The first day of President Trump’s impeachment trial centered on the rules of evidence. Democrats want to admit documents and testimony the administration has blocked, and Republicans want to, well, block them. So far, Mitch McConnell is winning. He held his entire caucus together in a series of votes to block any new evidence from being admitted before the trial begins.
But the victory is Pyrrhic. Given that a vote to remove is almost inconceivable — Trump could shoot somebody on Fifth Avenue and all that — the trial is fundamentally an exercise in shaping public opinion about Donald Trump and his abuses of power. By voting to withhold evidence, Republicans are placing themselves in the unpopular position of abetting a cover-up.
From the outset, Trump announced that he was declaring his conduct in the Ukraine affair exempt from any congressional investigation or scrutiny. The president not only refused to personally testify (as Bill Clinton did with Kenneth Starr) but ordered his bureaucrats to likewise boycott all congressional proceedings, and blocked all documents. His clear plan was to drag the debate out in the courts so long it would either go beyond the election, or be resolved so late in the process that impeachment seemed to be superseding the election.
As it is, Republicans are already making the latter argument. Democrats are impeaching too fast (a “rushed” process that didn’t wait for the courts to exhaust every appeal of Trump’s obstruction) and too slow (a process impinging on an election year, thus “interfering” with the election.)
The House has attempted to navigate its way through the too-fast, too-slow dilemma. It concluded that enough evidence had made its way through Trump’s obstruction — bureaucrats willing to defy the president, public statements by Trump and his associates — to prove his guilt beyond a reasonable doubt.
Many Republicans have privately understood Trump quite obviously extorted Ukraine to investigate his rivals (Fox New analyst Brit Hume recently admitted this: “I don’t think very many Republican senators are going to say that they think Trump did that or that he’s guilty of that,” he mused, “but I think most of them think that he did.”) This argument would be a perfectly coherent basis for refusing to allow more evidence. They know Trump did it, and they just don’t care. But since Trump has refused to concede anything to his critics, and his allies have followed suit, they have contorted themselves into the posture of pretending to take the evidence seriously while assiduously working to suppress it.
The Democratic case is fairly clear: The evidence they managed to obtain proves Trump’s guilt, but if Republicans aren’t satisfied, they should examine the rest of the evidence. The Republican case for withholding it is absurd. McConnell has attacked the House case as a “shoddy work product” and “the most rushed, least thorough and most unfair impeachment inquiry in modern history,” while blocking all efforts to broaden it. If the House has indeed failed to do its job, shouldn’t the Senate correct the error? Instead, McConnell insists the House has done a rushed and shoddy job of collecting the evidence, and therefore the Senate must not collect any more. Claiming the House has failed to do its job, he now insists the Senate must likewise fail to do its job.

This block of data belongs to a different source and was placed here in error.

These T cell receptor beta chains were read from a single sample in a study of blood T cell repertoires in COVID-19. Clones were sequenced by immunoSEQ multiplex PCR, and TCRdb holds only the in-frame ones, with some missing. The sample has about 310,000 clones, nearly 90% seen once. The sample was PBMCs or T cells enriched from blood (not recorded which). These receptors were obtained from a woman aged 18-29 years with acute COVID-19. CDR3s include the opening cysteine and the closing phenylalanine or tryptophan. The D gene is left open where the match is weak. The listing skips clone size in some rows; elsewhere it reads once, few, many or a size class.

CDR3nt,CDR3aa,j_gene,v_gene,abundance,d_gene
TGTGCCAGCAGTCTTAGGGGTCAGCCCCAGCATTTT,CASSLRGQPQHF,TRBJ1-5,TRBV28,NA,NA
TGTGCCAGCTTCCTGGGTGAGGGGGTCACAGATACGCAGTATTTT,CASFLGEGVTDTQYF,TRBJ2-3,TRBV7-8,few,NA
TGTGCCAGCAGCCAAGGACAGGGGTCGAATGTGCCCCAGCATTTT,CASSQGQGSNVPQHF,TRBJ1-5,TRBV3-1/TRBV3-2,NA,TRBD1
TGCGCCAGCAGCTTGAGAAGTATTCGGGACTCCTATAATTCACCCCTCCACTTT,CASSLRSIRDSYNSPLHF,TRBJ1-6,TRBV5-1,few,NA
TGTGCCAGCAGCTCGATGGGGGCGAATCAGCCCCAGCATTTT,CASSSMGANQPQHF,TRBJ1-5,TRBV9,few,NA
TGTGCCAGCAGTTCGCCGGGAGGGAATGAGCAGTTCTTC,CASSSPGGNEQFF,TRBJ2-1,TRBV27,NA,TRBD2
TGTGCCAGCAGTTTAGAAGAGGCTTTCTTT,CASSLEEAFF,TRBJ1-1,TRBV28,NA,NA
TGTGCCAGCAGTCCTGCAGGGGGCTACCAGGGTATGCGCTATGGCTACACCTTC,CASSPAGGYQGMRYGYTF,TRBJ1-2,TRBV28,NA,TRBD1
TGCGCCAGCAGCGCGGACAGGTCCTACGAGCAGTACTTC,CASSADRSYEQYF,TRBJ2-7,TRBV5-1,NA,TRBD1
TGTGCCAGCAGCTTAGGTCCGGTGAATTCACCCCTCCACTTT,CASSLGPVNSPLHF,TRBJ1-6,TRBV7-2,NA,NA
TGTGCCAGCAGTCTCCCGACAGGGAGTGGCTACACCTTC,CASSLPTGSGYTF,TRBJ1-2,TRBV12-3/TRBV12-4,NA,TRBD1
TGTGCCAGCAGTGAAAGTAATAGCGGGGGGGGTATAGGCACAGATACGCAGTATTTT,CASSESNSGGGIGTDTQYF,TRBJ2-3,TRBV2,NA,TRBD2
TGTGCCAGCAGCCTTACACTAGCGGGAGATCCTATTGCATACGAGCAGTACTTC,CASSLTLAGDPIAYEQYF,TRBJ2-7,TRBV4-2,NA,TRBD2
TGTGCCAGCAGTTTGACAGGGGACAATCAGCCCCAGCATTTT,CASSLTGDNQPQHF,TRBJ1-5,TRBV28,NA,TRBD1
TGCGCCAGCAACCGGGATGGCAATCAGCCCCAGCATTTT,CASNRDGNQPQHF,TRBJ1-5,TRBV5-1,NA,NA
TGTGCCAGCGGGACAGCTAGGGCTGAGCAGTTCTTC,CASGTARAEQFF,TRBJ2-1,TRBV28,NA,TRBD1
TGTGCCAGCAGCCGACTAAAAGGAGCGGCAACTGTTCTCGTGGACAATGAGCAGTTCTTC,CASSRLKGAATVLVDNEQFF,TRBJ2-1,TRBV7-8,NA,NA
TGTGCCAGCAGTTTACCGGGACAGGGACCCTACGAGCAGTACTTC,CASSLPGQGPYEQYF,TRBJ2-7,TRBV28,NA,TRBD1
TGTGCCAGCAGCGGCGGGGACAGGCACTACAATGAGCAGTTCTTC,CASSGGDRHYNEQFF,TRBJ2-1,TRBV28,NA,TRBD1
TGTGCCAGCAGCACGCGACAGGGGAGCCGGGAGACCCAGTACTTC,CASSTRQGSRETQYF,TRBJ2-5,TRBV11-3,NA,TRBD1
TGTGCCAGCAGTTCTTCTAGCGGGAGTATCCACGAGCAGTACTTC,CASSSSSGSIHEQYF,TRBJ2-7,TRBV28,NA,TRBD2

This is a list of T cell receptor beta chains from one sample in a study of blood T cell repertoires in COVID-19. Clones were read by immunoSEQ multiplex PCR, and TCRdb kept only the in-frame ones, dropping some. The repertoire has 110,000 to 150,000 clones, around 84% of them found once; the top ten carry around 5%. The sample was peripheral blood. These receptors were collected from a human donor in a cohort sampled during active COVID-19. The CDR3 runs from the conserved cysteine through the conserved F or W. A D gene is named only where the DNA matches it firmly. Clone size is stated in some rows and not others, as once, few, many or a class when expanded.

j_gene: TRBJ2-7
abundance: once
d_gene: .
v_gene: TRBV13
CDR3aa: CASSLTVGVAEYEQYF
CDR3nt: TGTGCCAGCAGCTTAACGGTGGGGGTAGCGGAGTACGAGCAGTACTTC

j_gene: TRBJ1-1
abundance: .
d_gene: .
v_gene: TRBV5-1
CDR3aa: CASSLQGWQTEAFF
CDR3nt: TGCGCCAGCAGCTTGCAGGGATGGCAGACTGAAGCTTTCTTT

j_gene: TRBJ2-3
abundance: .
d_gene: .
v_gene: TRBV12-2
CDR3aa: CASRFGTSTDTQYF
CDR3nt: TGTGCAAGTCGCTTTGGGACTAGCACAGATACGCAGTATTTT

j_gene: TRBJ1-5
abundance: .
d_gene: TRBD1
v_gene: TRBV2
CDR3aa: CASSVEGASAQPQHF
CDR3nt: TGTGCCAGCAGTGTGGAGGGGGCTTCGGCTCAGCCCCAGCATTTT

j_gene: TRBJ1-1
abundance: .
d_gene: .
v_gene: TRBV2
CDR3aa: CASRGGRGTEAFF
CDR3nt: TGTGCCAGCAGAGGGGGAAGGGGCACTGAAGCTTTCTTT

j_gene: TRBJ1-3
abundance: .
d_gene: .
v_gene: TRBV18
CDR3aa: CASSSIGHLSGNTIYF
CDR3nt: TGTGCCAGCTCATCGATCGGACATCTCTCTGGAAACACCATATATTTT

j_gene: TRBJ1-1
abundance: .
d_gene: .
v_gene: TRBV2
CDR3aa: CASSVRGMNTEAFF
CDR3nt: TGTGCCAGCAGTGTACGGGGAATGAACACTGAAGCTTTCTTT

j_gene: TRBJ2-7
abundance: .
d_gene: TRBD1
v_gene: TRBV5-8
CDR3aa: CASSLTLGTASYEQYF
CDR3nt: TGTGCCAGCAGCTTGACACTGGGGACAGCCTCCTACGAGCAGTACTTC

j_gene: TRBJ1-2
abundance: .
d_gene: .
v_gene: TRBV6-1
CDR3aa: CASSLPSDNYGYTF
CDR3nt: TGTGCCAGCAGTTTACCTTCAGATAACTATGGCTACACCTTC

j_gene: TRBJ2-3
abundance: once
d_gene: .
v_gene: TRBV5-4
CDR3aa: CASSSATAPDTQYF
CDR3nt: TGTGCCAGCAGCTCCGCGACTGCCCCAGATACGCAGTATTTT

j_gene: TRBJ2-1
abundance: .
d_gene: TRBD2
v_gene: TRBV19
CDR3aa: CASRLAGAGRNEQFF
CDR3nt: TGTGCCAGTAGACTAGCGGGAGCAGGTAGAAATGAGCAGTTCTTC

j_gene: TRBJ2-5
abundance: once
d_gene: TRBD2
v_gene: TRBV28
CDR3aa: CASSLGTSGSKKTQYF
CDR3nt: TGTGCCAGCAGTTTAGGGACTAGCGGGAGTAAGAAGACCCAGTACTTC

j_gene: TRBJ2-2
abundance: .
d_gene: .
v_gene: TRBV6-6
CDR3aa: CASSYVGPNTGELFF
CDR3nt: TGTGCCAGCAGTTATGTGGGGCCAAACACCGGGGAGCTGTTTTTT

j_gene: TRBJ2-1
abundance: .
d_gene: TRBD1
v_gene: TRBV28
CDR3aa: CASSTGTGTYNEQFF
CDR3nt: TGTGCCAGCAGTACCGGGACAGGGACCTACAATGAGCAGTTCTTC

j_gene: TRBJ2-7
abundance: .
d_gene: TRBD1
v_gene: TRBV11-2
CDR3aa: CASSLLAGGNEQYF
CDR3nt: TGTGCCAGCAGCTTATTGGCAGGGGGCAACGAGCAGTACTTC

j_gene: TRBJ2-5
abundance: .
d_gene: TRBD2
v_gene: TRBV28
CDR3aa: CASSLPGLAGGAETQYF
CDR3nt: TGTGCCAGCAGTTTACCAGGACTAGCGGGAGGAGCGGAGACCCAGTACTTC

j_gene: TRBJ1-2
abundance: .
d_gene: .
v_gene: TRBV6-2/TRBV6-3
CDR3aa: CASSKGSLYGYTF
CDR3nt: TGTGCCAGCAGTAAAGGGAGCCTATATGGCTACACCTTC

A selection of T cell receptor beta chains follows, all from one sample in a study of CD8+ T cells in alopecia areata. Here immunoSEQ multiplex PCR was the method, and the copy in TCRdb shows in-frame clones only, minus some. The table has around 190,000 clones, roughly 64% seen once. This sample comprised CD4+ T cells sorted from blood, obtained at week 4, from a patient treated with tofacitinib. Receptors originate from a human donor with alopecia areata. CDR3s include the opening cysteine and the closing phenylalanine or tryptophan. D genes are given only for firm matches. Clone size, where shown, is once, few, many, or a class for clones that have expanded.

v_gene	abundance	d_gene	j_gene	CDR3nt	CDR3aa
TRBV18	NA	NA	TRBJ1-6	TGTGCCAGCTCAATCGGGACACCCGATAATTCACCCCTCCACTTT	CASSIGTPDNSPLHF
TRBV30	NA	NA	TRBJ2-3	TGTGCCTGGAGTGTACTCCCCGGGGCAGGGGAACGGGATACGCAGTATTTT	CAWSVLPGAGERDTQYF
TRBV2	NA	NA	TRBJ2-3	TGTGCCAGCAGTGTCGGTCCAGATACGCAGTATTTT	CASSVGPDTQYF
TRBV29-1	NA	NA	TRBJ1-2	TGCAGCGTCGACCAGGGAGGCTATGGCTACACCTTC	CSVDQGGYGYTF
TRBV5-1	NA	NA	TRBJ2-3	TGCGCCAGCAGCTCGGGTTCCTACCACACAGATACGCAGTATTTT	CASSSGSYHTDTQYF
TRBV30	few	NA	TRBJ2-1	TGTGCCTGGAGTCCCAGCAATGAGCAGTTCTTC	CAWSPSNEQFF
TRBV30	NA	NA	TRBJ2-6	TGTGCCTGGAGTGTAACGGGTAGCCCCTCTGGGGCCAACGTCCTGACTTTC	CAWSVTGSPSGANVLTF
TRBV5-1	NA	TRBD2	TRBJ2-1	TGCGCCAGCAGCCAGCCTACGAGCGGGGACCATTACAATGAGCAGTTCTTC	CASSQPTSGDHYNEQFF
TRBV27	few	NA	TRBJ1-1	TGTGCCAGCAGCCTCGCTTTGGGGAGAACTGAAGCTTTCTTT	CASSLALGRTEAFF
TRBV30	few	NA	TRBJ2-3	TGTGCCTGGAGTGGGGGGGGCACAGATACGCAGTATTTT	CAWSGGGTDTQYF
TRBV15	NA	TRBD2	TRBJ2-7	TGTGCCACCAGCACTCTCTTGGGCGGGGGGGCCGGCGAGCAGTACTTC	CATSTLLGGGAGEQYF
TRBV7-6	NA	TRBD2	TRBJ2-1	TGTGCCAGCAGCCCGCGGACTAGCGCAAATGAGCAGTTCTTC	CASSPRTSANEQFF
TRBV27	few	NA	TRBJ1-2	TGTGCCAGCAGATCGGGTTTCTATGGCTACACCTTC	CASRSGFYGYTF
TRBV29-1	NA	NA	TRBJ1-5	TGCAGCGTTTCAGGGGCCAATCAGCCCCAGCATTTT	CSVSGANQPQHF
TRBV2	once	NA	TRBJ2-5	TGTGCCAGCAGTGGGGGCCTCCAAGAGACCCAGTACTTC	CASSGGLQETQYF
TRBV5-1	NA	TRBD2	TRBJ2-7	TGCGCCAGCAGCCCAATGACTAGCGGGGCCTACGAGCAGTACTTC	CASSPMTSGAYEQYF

Whatever value this position has to the GOP, it is not a political asset. Polls show some three-quarters of the public want the Senate to admit new evidence. Trump’s own rhetoric hints at the vulnerability. Interviewed by reporters at Davos, Trump claimed he would like former national security adviser John Bolton to testify, but, “I’ll leave that to the Senate.” Feigning transparency while pretending the decision is out of his hands is a familiar Trump gambit. He repeatedly generated headlines quoting his alleged desire to testify to Robert Mueller under oath (“Trump says he is willing to testify under oath in U.S.-Russia probe”; “Trump says he still ‘would like to’ testify before Mueller”) with the fine print buried lower (“He later said that the decision to talk to Mueller would be ‘subject to my lawyers’ but that he personally would like to do it”). With Mueller, Trump was hiding from the truth and foisting it on his lawyers. Now he is foisting it on Senate Republicans.
McConnell has held his handful of wavering members together by delaying any decision on new evidence. It is obviously not a choice he relishes. The impeachment trial is an exercise in displaying the Republican Party’s institutional culpability in Trump’s contempt for the rule of law. At some point, they will have to decide to damn the president or to damn themselves.